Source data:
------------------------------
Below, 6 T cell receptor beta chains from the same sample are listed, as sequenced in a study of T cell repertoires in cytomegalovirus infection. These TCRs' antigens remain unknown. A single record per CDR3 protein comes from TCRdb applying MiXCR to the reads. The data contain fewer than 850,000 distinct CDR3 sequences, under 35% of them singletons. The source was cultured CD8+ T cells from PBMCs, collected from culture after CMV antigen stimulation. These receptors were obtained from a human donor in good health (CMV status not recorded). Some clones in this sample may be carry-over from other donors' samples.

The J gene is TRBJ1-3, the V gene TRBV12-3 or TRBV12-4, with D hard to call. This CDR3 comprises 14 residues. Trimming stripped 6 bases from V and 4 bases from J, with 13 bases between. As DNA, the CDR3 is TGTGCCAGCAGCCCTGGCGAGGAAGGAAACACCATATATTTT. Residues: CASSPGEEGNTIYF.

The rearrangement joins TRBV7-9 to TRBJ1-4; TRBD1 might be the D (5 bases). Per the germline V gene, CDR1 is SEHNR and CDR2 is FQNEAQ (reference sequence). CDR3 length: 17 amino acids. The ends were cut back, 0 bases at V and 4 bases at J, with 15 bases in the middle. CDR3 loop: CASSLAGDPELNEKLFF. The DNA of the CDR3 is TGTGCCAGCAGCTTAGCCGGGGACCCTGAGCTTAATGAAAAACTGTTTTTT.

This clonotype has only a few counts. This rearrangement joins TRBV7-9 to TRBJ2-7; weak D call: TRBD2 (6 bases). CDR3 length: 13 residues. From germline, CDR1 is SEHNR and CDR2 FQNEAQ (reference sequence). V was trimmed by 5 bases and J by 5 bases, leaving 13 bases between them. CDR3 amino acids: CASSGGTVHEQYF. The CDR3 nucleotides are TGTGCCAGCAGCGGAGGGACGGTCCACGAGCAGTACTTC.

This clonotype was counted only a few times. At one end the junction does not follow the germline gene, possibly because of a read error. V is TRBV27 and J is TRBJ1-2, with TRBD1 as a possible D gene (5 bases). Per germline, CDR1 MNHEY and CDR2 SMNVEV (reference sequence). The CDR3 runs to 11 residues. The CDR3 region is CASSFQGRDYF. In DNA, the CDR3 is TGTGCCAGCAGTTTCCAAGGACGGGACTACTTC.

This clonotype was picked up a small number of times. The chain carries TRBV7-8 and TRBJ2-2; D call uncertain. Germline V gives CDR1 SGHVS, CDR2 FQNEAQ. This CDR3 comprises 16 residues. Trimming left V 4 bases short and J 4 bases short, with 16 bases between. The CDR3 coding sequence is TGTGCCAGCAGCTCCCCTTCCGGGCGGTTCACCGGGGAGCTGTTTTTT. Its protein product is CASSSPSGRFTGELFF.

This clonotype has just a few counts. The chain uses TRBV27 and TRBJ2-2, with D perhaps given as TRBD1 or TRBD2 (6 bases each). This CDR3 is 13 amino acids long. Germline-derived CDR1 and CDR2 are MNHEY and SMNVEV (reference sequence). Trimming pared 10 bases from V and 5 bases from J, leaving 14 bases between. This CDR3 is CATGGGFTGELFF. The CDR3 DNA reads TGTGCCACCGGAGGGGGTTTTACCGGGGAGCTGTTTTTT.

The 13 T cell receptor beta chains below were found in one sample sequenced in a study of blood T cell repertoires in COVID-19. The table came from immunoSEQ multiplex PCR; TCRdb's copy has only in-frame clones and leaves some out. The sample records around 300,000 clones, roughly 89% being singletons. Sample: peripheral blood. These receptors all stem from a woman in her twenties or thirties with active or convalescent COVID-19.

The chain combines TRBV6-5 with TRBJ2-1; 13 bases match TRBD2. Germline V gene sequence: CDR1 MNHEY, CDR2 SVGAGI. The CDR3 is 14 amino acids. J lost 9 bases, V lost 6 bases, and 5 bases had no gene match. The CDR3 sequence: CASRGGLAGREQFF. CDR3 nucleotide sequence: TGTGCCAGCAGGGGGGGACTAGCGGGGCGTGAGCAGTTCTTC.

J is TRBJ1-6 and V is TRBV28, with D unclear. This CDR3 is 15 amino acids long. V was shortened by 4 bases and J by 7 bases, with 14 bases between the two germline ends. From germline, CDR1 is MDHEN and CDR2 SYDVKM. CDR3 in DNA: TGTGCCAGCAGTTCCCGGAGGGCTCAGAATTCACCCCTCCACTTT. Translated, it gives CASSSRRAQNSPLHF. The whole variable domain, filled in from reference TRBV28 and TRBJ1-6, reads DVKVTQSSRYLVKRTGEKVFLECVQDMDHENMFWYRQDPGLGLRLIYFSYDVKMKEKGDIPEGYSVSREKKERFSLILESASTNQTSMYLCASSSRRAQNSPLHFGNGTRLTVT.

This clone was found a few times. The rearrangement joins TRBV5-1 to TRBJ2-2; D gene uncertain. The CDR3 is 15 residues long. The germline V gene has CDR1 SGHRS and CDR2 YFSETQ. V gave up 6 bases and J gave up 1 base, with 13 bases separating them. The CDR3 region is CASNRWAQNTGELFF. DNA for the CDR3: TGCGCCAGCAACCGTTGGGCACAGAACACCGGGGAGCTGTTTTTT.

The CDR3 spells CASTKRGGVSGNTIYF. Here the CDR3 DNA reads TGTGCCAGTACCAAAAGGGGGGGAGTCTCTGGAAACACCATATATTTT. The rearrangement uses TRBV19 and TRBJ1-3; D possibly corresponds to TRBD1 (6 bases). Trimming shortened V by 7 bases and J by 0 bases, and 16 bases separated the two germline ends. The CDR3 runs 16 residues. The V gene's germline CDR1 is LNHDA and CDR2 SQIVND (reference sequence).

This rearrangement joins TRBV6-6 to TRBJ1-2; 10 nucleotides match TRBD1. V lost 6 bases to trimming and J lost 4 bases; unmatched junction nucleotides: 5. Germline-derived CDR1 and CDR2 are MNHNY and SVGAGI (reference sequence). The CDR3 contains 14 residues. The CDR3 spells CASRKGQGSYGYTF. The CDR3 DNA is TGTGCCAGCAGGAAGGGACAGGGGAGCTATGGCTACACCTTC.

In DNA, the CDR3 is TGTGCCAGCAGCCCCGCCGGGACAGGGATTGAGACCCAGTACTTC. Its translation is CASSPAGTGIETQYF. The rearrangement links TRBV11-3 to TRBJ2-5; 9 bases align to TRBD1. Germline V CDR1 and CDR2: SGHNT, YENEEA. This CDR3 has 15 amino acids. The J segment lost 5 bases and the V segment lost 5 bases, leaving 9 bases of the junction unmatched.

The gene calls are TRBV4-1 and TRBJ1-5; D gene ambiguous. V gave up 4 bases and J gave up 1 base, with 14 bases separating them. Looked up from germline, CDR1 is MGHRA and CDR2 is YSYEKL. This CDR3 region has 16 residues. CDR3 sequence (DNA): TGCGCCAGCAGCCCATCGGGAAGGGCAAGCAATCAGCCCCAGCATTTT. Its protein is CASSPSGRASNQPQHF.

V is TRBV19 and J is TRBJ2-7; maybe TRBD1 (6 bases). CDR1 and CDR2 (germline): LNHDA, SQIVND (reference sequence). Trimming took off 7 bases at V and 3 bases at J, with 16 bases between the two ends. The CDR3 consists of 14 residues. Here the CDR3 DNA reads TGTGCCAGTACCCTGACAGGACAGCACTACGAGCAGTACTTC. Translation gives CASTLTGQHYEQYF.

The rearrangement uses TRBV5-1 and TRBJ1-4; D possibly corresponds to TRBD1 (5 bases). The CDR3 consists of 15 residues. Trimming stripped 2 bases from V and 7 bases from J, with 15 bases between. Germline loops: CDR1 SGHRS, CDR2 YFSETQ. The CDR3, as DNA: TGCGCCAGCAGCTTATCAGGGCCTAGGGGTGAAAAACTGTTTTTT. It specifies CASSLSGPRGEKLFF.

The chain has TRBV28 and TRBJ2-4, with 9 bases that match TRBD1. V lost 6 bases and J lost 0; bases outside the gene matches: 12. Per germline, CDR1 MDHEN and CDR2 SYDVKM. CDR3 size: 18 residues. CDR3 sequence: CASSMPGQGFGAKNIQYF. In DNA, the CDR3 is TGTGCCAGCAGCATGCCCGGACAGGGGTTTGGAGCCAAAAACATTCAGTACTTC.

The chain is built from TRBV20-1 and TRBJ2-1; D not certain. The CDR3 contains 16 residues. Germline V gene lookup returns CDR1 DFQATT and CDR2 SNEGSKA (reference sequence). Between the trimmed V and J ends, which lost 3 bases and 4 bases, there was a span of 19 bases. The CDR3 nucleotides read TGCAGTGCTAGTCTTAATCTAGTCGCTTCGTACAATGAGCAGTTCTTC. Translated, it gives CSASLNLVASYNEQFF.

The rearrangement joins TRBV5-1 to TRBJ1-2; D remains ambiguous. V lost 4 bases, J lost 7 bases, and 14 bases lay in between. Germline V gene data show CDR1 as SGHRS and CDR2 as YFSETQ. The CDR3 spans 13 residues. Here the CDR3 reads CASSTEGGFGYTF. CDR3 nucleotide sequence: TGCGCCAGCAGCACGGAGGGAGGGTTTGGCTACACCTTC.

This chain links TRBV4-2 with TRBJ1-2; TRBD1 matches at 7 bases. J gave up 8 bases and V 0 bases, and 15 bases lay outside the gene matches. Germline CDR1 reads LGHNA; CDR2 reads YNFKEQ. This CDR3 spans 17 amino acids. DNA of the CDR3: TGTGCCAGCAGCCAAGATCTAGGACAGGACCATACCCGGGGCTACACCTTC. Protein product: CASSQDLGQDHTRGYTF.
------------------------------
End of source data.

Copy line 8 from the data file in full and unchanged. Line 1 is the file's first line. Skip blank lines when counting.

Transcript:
The 13 T cell receptor beta chains below were found in one sample sequenced in a study of blood T cell repertoires in COVID-19. The table came from immunoSEQ multiplex PCR; TCRdb's copy has only in-frame clones and leaves some out. The sample records around 300,000 clones, roughly 89% being singletons. Sample: peripheral blood. These receptors all stem from a woman in her twenties or thirties with active or convalescent COVID-19.